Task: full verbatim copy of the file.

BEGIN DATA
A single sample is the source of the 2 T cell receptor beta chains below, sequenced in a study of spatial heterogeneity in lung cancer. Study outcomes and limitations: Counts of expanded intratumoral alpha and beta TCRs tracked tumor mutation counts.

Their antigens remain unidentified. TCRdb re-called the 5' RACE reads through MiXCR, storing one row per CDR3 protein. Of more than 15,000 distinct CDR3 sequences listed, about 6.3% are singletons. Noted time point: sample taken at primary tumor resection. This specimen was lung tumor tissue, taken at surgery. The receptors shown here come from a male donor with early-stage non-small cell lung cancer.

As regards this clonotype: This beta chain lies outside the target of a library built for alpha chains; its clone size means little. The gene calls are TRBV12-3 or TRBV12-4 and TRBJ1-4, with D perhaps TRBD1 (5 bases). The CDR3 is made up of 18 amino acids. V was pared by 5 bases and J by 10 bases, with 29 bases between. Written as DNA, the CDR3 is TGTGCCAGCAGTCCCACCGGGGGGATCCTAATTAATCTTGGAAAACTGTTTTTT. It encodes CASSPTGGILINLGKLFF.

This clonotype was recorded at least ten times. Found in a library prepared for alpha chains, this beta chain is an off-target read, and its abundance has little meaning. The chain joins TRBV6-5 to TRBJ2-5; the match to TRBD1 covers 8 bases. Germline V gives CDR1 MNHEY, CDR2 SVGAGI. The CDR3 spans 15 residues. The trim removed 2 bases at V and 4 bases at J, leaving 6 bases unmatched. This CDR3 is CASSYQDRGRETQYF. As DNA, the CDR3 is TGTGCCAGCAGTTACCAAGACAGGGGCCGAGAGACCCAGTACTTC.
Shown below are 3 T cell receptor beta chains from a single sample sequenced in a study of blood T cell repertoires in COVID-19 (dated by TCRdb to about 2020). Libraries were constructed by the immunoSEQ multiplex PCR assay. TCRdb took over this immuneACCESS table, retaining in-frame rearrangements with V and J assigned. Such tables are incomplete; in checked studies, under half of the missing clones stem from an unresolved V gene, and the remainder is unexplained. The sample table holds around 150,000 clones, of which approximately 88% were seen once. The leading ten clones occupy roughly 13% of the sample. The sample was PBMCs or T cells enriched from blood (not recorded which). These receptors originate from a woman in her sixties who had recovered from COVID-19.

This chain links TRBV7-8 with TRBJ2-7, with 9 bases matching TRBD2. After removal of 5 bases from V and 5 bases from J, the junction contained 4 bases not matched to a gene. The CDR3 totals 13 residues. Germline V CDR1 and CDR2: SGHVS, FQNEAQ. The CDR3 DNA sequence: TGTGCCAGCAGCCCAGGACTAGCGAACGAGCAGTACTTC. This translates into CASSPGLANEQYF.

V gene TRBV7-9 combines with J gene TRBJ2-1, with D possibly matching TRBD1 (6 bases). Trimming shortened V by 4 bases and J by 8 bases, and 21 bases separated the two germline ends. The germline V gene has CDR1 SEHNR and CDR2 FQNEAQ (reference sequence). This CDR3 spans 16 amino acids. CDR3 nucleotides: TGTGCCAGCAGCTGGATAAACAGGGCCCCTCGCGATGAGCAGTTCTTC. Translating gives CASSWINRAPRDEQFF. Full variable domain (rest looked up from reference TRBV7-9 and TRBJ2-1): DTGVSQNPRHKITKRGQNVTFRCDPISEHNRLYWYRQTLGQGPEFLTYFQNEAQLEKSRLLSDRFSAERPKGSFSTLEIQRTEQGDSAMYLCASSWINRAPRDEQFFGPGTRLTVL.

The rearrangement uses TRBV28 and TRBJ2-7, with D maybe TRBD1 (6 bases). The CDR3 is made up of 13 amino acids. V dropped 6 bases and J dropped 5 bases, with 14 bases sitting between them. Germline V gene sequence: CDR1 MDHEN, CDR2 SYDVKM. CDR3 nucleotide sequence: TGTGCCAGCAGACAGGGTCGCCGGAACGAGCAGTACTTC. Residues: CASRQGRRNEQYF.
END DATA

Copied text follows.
A single sample is the source of the 2 T cell receptor beta chains below, sequenced in a study of spatial heterogeneity in lung cancer. Study outcomes and limitations: Counts of expanded intratumoral alpha and beta TCRs tracked tumor mutation counts.

Their antigens remain unidentified. TCRdb re-called the 5' RACE reads through MiXCR, storing one row per CDR3 protein. Of more than 15,000 distinct CDR3 sequences listed, about 6.3% are singletons. Noted time point: sample taken at primary tumor resection. This specimen was lung tumor tissue, taken at surgery. The receptors shown here come from a male donor with early-stage non-small cell lung cancer.

As regards this clonotype: This beta chain lies outside the target of a library built for alpha chains; its clone size means little. The gene calls are TRBV12-3 or TRBV12-4 and TRBJ1-4, with D perhaps TRBD1 (5 bases). The CDR3 is made up of 18 amino acids. V was pared by 5 bases and J by 10 bases, with 29 bases between. Written as DNA, the CDR3 is TGTGCCAGCAGTCCCACCGGGGGGATCCTAATTAATCTTGGAAAACTGTTTTTT. It encodes CASSPTGGILINLGKLFF.

This clonotype was recorded at least ten times. Found in a library prepared for alpha chains, this beta chain is an off-target read, and its abundance has little meaning. The chain joins TRBV6-5 to TRBJ2-5; the match to TRBD1 covers 8 bases. Germline V gives CDR1 MNHEY, CDR2 SVGAGI. The CDR3 spans 15 residues. The trim removed 2 bases at V and 4 bases at J, leaving 6 bases unmatched. This CDR3 is CASSYQDRGRETQYF. As DNA, the CDR3 is TGTGCCAGCAGTTACCAAGACAGGGGCCGAGAGACCCAGTACTTC.
Shown below are 3 T cell receptor beta chains from a single sample sequenced in a study of blood T cell repertoires in COVID-19 (dated by TCRdb to about 2020). Libraries were constructed by the immunoSEQ multiplex PCR assay. TCRdb took over this immuneACCESS table, retaining in-frame rearrangements with V and J assigned. Such tables are incomplete; in checked studies, under half of the missing clones stem from an unresolved V gene, and the remainder is unexplained. The sample table holds around 150,000 clones, of which approximately 88% were seen once. The leading ten clones occupy roughly 13% of the sample. The sample was PBMCs or T cells enriched from blood (not recorded which). These receptors originate from a woman in her sixties who had recovered from COVID-19.

This chain links TRBV7-8 with TRBJ2-7, with 9 bases matching TRBD2. After removal of 5 bases from V and 5 bases from J, the junction contained 4 bases not matched to a gene. The CDR3 totals 13 residues. Germline V CDR1 and CDR2: SGHVS, FQNEAQ. The CDR3 DNA sequence: TGTGCCAGCAGCCCAGGACTAGCGAACGAGCAGTACTTC. This translates into CASSPGLANEQYF.

V gene TRBV7-9 combines with J gene TRBJ2-1, with D possibly matching TRBD1 (6 bases). Trimming shortened V by 4 bases and J by 8 bases, and 21 bases separated the two germline ends. The germline V gene has CDR1 SEHNR and CDR2 FQNEAQ (reference sequence). This CDR3 spans 16 amino acids. CDR3 nucleotides: TGTGCCAGCAGCTGGATAAACAGGGCCCCTCGCGATGAGCAGTTCTTC. Translating gives CASSWINRAPRDEQFF. Full variable domain (rest looked up from reference TRBV7-9 and TRBJ2-1): DTGVSQNPRHKITKRGQNVTFRCDPISEHNRLYWYRQTLGQGPEFLTYFQNEAQLEKSRLLSDRFSAERPKGSFSTLEIQRTEQGDSAMYLCASSWINRAPRDEQFFGPGTRLTVL.

The rearrangement uses TRBV28 and TRBJ2-7, with D maybe TRBD1 (6 bases). The CDR3 is made up of 13 amino acids. V dropped 6 bases and J dropped 5 bases, with 14 bases sitting between them. Germline V gene sequence: CDR1 MDHEN, CDR2 SYDVKM. CDR3 nucleotide sequence: TGTGCCAGCAGACAGGGTCGCCGGAACGAGCAGTACTTC. Residues: CASRQGRRNEQYF.